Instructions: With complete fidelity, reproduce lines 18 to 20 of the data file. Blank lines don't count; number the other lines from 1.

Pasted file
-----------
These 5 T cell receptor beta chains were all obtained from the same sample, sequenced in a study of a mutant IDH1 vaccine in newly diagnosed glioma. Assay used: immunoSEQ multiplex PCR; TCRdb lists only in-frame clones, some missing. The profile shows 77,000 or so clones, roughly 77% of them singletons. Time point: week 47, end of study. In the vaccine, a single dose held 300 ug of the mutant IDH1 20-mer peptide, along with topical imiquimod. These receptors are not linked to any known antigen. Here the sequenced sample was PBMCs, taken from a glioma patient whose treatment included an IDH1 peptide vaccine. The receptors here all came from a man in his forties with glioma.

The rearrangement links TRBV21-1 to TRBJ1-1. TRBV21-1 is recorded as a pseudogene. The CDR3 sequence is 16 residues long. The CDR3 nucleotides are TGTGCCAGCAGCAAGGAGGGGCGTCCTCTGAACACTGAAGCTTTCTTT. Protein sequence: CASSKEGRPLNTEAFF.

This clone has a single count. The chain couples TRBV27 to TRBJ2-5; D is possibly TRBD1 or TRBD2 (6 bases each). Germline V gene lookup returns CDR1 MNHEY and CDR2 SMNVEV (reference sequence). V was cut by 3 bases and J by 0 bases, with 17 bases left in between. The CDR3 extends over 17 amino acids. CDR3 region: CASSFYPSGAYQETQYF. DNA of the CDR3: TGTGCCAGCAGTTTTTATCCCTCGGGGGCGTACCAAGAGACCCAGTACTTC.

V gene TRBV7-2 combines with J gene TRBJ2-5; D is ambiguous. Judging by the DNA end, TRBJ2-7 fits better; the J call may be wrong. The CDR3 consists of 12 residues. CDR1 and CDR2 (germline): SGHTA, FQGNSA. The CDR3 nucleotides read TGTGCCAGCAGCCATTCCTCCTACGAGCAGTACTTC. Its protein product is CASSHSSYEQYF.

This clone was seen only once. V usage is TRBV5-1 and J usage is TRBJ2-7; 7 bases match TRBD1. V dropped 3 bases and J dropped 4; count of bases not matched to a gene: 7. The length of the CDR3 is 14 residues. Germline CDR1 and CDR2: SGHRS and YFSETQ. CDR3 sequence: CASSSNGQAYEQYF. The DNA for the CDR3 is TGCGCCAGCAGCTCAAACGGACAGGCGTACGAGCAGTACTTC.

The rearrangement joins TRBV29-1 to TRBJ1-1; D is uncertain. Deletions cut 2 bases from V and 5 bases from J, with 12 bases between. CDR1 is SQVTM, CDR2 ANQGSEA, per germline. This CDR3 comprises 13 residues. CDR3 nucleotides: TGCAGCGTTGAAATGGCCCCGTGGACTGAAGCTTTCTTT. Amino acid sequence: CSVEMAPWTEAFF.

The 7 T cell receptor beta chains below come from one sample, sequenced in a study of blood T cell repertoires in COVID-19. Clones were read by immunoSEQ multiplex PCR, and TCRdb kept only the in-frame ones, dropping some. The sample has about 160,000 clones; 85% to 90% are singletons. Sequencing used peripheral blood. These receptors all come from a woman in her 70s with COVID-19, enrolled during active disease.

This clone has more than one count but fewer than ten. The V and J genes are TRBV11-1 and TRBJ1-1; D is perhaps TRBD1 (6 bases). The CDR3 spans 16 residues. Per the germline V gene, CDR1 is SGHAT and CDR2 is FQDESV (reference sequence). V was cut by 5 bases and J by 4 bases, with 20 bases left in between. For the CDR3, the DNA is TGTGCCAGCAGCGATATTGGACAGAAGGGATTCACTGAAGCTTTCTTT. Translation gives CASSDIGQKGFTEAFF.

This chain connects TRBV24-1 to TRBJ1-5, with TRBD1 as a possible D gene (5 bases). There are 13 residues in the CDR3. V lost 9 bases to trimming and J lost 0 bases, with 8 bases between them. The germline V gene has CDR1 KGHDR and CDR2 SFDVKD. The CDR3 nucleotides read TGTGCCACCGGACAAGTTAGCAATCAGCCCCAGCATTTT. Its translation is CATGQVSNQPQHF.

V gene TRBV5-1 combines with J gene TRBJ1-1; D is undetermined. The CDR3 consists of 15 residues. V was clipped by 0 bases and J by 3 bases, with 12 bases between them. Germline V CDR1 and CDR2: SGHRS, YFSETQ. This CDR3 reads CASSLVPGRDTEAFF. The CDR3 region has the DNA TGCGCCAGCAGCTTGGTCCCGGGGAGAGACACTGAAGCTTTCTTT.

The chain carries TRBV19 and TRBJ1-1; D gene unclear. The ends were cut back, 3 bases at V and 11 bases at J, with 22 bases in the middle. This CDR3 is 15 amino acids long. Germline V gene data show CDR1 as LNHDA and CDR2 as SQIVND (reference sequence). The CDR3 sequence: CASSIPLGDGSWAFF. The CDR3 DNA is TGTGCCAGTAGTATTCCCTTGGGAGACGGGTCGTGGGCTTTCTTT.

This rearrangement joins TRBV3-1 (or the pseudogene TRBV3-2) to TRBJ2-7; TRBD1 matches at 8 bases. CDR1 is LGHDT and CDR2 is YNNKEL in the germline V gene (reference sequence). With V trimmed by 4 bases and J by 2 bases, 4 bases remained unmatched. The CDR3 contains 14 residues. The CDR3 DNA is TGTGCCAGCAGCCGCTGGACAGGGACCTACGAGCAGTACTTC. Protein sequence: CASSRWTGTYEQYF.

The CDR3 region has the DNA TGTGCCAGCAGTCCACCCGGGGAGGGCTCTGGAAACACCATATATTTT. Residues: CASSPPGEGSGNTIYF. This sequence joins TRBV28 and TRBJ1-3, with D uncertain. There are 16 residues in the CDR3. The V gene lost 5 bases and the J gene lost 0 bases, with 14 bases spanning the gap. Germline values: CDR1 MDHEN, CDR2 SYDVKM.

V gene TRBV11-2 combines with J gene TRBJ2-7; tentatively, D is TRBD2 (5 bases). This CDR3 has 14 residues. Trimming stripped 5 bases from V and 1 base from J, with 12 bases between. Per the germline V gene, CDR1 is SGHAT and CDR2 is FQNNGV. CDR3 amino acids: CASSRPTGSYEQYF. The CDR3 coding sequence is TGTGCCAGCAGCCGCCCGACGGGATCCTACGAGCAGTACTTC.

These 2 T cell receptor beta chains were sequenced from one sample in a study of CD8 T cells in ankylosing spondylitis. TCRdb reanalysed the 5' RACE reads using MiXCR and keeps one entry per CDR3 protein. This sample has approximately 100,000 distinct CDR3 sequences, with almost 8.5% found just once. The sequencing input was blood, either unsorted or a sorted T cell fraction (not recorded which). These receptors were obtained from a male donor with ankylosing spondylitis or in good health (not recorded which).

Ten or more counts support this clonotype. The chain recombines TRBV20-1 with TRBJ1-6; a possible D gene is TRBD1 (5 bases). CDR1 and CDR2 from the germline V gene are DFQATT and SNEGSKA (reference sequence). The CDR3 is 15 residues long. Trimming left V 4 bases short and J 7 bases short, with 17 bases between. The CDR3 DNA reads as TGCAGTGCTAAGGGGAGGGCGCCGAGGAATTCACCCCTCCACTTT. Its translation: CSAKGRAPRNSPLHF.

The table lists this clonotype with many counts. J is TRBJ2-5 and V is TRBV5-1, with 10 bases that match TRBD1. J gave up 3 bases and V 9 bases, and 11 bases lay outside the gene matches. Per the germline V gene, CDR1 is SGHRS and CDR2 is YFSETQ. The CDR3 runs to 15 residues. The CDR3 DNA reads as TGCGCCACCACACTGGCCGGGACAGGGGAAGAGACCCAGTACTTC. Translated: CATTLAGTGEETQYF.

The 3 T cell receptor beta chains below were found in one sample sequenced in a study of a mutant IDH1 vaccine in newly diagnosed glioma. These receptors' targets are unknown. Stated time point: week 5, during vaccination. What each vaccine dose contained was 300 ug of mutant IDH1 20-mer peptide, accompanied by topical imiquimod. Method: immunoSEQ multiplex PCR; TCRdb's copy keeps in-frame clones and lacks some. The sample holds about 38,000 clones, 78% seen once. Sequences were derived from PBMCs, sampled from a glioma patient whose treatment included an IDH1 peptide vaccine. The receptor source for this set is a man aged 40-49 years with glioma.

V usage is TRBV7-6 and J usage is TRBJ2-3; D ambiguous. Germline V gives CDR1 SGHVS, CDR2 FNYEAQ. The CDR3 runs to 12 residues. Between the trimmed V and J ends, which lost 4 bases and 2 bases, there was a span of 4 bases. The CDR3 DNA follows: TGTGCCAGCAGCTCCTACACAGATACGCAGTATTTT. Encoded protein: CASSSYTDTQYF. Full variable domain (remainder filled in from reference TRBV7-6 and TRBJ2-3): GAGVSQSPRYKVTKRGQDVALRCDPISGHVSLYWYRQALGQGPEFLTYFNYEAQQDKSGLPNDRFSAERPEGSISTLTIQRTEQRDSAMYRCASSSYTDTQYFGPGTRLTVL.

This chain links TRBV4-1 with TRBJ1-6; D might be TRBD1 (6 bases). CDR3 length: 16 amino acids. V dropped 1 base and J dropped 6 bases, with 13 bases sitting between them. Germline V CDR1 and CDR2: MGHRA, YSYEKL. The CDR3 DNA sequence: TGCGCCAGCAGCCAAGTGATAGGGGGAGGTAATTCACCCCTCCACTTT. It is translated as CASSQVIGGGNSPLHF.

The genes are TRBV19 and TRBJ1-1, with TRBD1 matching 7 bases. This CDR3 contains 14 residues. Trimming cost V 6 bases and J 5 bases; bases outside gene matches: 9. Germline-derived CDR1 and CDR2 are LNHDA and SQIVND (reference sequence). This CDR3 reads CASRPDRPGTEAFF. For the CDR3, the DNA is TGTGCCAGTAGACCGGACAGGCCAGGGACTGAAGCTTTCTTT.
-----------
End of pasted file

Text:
The 3 T cell receptor beta chains below were found in one sample sequenced in a study of a mutant IDH1 vaccine in newly diagnosed glioma. These receptors' targets are unknown. Stated time point: week 5, during vaccination. What each vaccine dose contained was 300 ug of mutant IDH1 20-mer peptide, accompanied by topical imiquimod. Method: immunoSEQ multiplex PCR; TCRdb's copy keeps in-frame clones and lacks some. The sample holds about 38,000 clones, 78% seen once. Sequences were derived from PBMCs, sampled from a glioma patient whose treatment included an IDH1 peptide vaccine. The receptor source for this set is a man aged 40-49 years with glioma.

V usage is TRBV7-6 and J usage is TRBJ2-3; D ambiguous. Germline V gives CDR1 SGHVS, CDR2 FNYEAQ. The CDR3 runs to 12 residues. Between the trimmed V and J ends, which lost 4 bases and 2 bases, there was a span of 4 bases. The CDR3 DNA follows: TGTGCCAGCAGCTCCTACACAGATACGCAGTATTTT. Encoded protein: CASSSYTDTQYF. Full variable domain (remainder filled in from reference TRBV7-6 and TRBJ2-3): GAGVSQSPRYKVTKRGQDVALRCDPISGHVSLYWYRQALGQGPEFLTYFNYEAQQDKSGLPNDRFSAERPEGSISTLTIQRTEQRDSAMYRCASSSYTDTQYFGPGTRLTVL.

This chain links TRBV4-1 with TRBJ1-6; D might be TRBD1 (6 bases). CDR3 length: 16 amino acids. V dropped 1 base and J dropped 6 bases, with 13 bases sitting between them. Germline V CDR1 and CDR2: MGHRA, YSYEKL. The CDR3 DNA sequence: TGCGCCAGCAGCCAAGTGATAGGGGGAGGTAATTCACCCCTCCACTTT. It is translated as CASSQVIGGGNSPLHF.